Repentance and Salvation In Scripture – Pt. 1

Ronald R. Shea, Th.M., J.D.


Ron Shea is in the process of updating his site, this is his series on Repentance in Salvation. I am presenting his Repentance article in an ongoing series on Redeeming Moments. I originally found Ron when I was doing my own search on the meaning of repentance in the oldest secular occurrence I could find. At that time it was Plutarch and through that search I found Ron Shea’s site. I saw that his gospel was clear and was pleasantly surprised to see the mention of Plutarch’s writings in literature. Through this I saw men could repent to do good and men could repent to do badly.

What does Repentance mean?

This work presents an exhaustive examination of every verse in Scripture in which the word “repent” occurs.  But after all the ink has dried, the lessons contained herein can probably be summed up in eight or so basic truths.

  • Repentance has no intrinsic subject.  Anyone can repent, even God!


  • Repentance has no intrinsic object.  It is not automatically directed toward sin.  One can repent about virtually anything.  One can even repent from good to evil!


  • Repentance has no intrinsic consequence.  It does not automatically result in eternal salvation.  It can result in result in any consequence that naturally follows the exercise God’s free will, or man’s free will.


  • The actual phrase “repent of your sins” never occurs in Scripture.  NEVER!


  • The Bible never teaches that one must repent of their sins to be saved.


  • Whenever sin is the object of repentance, the consequence of repentance is never eternal salvation.


  • Whenever eternal salvation is the consequence of repentance, the object of repentance is never sin.


  • In every passage on repentance relating to eternal salvation, the object of repentance is, in some way or another, the person of Jesus Christ, his eternal divinity, his atoning death, His resurrection, or the freeness of the eternal salvation he provides.  The object of saving repentance is no different than the elements of saving faith described in other terms throughout Scripture:

john6-47If you are able to remember these simple truths about biblical repentance, you will know more about repentance, and more about the doctrine of salvation, than 99.9% of the ministers filling the pulpits of Christian churches across the land. In the pages of this work, you will hopefully come to appreciate how deeply confused the church is over the very message of salvation, even at the pastoral level.  With this dawning realization hopefully, you will develop a renewed sense of purpose in your Christian life . . . perhaps a purpose in your life that you have never before experienced.

The church will never fulfill the Great Commission as long as it is confused on the very message of the gospel!  Certainly not while it continues to proclaim salvation by faith plus.  And the church will never be lifted from its confusion unless each of those who understand the truth of the gospel labor to change it.

After reading the pages of this book, as you look at the elite pulpits across our land, you should realize the depth of this crisis.  May God rouse you from your slumber, and impress upon you how deeply God covets your labor as a faithful witness of His grace.  Perhaps you will acknowledge a long ignored call to vocational Christian work in the Gospel ministry.  If not, perhaps you will seek the opportunity to teach Sunday school, or a youth ministry or Bible Study, and strengthen the focus of the church through those venues.  But regardless of the hilltop on which God may or may not place you, whenever you walk out the front door of your home, you are entering your mission field.  To whom much is given, much will be expected.

Confusion Over Repentance

The phrase “repent of your sins,” is so embedded in Christian culture that it is hard to hear the word “repent” without mentally adding on the three words “from your sins.”  And since the word “repent” is often associated with eternal salvation, this leads to further adding on, either mentally, or verbally from the pulpit,  the words “to be saved” to the end of the sentence.  Together, they form the greatest myth in the history of Christianity . . . “You must repent of your sins to be saved.”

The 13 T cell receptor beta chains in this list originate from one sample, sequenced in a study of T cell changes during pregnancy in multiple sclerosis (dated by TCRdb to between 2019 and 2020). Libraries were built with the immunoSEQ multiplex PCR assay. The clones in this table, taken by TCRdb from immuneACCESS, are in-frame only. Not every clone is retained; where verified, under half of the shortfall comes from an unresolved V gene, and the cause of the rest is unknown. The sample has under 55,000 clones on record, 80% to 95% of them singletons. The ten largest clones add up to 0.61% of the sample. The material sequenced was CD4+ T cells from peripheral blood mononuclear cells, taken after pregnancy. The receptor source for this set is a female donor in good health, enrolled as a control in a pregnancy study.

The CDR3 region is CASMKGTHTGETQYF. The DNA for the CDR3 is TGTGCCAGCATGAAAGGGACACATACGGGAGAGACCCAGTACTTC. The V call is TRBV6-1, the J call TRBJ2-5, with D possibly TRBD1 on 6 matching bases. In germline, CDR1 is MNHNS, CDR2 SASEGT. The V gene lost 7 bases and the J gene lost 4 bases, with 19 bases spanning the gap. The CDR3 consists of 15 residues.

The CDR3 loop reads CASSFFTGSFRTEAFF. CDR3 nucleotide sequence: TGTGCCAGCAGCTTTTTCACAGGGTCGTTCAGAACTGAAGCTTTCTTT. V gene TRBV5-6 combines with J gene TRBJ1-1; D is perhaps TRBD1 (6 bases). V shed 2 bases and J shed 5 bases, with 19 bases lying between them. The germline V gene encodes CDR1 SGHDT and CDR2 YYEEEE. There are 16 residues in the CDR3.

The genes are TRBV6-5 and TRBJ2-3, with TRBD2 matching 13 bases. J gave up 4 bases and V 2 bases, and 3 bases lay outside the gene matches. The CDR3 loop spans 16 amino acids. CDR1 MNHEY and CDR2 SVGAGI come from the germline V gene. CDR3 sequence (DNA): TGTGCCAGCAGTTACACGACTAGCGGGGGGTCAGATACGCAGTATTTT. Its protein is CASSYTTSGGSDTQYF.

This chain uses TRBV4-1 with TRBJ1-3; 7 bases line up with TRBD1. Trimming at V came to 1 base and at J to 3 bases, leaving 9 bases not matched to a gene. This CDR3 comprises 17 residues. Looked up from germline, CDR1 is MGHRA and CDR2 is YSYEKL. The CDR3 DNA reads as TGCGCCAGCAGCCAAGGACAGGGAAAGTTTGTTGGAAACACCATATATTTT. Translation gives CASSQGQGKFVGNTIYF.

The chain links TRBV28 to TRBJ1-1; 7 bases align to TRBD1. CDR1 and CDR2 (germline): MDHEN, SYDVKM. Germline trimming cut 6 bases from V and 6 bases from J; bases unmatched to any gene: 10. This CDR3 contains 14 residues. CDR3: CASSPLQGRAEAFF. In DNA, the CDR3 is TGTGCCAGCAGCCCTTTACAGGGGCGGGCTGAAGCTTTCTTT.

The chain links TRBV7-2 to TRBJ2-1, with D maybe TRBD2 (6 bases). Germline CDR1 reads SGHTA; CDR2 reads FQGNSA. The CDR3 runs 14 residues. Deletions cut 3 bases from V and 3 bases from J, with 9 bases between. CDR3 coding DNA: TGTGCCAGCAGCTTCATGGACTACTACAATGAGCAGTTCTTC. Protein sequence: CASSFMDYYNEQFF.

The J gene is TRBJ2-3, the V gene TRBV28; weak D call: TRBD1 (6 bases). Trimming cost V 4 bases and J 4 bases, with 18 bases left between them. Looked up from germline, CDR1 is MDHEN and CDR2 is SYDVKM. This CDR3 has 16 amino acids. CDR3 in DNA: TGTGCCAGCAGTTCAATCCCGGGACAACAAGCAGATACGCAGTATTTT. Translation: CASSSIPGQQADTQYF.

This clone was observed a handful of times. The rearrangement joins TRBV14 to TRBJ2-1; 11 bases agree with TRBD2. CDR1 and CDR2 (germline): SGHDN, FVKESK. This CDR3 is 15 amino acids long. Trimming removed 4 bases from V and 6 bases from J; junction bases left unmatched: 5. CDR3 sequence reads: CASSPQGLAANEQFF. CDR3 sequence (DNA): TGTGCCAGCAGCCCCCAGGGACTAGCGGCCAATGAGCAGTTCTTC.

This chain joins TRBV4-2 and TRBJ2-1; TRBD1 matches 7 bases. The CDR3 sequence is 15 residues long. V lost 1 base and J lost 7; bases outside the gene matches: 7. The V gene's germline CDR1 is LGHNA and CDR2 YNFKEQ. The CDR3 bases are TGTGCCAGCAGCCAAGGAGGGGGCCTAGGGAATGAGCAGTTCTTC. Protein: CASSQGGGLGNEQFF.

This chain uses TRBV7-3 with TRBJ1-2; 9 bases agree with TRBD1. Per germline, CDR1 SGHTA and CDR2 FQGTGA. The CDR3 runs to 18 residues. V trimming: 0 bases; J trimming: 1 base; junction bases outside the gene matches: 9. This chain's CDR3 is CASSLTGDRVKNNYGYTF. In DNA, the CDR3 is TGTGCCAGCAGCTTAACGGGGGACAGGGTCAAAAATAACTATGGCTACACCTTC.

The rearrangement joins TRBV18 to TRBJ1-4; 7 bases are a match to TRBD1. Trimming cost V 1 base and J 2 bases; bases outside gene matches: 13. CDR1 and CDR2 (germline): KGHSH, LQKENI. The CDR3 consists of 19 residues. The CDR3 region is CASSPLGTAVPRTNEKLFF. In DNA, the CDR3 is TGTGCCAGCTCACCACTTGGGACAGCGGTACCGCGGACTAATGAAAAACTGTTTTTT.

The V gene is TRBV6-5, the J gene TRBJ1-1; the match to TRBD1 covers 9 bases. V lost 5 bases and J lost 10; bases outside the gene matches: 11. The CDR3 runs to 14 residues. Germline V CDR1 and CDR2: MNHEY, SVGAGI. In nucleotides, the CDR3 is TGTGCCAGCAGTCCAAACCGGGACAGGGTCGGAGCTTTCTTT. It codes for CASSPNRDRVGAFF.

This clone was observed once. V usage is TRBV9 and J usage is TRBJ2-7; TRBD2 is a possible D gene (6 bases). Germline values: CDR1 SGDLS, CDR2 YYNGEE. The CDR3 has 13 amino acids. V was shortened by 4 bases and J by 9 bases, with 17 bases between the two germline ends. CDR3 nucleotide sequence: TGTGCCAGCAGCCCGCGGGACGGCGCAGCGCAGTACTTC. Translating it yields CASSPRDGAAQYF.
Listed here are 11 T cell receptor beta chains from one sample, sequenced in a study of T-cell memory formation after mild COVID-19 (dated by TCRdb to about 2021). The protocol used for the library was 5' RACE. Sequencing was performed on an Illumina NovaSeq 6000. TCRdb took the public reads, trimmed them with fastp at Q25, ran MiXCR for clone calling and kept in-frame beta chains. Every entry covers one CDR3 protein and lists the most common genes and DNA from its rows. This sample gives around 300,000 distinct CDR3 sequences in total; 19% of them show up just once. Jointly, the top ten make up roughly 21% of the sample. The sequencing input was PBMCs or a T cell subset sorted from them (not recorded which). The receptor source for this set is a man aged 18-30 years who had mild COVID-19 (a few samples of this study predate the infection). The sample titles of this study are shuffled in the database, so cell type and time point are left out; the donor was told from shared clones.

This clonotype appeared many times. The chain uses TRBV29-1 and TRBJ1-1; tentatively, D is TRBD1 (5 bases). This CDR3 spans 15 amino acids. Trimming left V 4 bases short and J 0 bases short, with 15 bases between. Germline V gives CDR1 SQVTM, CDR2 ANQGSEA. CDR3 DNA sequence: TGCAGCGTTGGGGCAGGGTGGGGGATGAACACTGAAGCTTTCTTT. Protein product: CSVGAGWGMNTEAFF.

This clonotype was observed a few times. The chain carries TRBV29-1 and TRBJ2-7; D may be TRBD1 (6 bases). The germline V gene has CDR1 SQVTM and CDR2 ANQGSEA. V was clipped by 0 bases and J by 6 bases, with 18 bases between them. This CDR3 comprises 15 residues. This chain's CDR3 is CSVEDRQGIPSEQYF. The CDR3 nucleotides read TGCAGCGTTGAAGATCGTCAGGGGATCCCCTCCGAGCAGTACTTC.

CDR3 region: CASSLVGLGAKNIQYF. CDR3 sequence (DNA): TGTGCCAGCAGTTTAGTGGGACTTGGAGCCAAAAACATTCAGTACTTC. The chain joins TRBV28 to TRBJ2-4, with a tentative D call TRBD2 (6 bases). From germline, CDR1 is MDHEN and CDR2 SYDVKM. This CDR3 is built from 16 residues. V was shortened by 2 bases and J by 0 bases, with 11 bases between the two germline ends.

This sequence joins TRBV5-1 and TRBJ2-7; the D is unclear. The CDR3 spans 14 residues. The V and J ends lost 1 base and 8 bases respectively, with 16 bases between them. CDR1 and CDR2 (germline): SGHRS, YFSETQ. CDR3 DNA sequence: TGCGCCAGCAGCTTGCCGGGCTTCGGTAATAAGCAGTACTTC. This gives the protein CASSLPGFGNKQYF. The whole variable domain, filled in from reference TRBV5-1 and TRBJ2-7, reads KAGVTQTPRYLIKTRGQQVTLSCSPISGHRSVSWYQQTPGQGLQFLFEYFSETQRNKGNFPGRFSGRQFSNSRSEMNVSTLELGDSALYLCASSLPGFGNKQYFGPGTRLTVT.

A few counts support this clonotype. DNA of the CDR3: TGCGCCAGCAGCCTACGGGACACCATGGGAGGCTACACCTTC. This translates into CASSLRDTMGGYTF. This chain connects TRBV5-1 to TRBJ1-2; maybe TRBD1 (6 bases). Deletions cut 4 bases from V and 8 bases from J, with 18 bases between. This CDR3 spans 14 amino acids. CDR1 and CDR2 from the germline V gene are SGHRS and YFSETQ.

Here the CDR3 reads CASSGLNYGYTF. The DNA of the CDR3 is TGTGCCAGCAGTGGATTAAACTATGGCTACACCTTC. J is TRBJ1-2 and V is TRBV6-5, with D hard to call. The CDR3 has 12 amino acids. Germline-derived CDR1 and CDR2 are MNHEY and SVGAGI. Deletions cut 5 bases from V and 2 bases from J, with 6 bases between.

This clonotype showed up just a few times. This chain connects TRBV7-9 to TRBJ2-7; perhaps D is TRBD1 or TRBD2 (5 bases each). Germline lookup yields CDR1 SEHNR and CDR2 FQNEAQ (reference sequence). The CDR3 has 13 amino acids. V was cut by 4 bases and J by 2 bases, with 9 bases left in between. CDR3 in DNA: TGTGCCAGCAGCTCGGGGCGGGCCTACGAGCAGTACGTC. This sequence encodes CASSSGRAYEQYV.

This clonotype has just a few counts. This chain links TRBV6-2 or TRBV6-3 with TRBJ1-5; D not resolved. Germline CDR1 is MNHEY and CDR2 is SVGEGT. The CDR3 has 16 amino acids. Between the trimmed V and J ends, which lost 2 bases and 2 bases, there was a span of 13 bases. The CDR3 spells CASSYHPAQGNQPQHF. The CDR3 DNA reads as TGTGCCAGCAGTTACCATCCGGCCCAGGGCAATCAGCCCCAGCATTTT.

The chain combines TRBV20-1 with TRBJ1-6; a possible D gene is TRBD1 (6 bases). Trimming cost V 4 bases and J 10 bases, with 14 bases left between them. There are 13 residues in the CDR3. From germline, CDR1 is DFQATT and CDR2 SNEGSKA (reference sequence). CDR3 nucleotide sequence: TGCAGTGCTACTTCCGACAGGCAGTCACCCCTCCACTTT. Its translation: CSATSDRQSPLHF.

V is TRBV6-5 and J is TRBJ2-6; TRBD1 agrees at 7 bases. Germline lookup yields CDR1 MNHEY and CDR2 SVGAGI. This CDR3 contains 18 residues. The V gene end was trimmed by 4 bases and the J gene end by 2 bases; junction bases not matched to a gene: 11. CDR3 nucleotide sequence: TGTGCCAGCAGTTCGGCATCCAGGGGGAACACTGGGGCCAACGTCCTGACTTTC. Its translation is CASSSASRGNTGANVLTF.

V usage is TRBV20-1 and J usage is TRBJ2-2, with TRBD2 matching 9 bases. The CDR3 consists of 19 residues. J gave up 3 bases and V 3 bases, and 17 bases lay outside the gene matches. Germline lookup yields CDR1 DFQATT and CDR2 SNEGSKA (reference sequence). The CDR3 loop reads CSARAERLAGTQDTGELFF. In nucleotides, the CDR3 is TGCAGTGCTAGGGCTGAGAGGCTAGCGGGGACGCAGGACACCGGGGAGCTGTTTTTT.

This belief is not only wrong, it is an error that threatens the eternal destiny of every man, woman and child on the planet.  For it reduces the gospel of grace to a gospel of works.  Scripture teaches with unmistakable clarity that a man is justified by faith apart from the works of the law, (Romans 3:28) and that to entrust one’s eternal salvation to one’s own obedience to God’s laws is to frustrate God’s offer of the gift of forgiveness of sins and eternal life, and make void the promise (Romans 4:4-5, 24; 11:6-7, Galatians 5:1-4).

The command “repent from your sins to be saved” is wrong on any level, but because there is so much confusion surrounding the word “repentance,” multiple distinct errors surround the concept of repentance.

  1. Some believe one must have some transcendent experience of emotional remorse over one’s sins to be saved.
  2. Others believe that a sinner must actually begin living in obedience to the laws of God before they can be saved.
  3. Most frequently, however, the phrase “repent of your sins” is understood to mean that a lost sinner resolve (determine, internally promise, commit) to “turn from his sins” in order to be saved from hell.

This first view necessarily means that one is beyond redemption simply because he suffers from autism, a schizotypal disorder, or some other medical disorder that suppresses personal emotion.

The second view requires the actual works of the law to be saved.  It is seldom taught to its logical conclusion simply because most people are not in the middle of some overtly sinful act at any one time.  Although, by Biblical standards, it is doubtful that any of us have perfectly pure motives at any moment, few of us are engaged in an overtly sinful act very often.  A drug dealer is not dealing drugs between deals.

Because of this, the third view is the most pervasive form of confusion over repentance, and has truly become the staple of confused Christendom.  It is a cancer on the Christian community.  In this view, eternal salvation is not dependent on the performance of a work, but only the promise of future works.  In the minds of those determined to adhere to salvation by works, this distinction supposedly allows the works of the law to be somehow added to the equation of salvation without annulling the doctrine of grace.  Paul’s Epistle to the Romans would disagree.  “For if they which are of the law be heirs, faith is made void, and the promise is of none effect.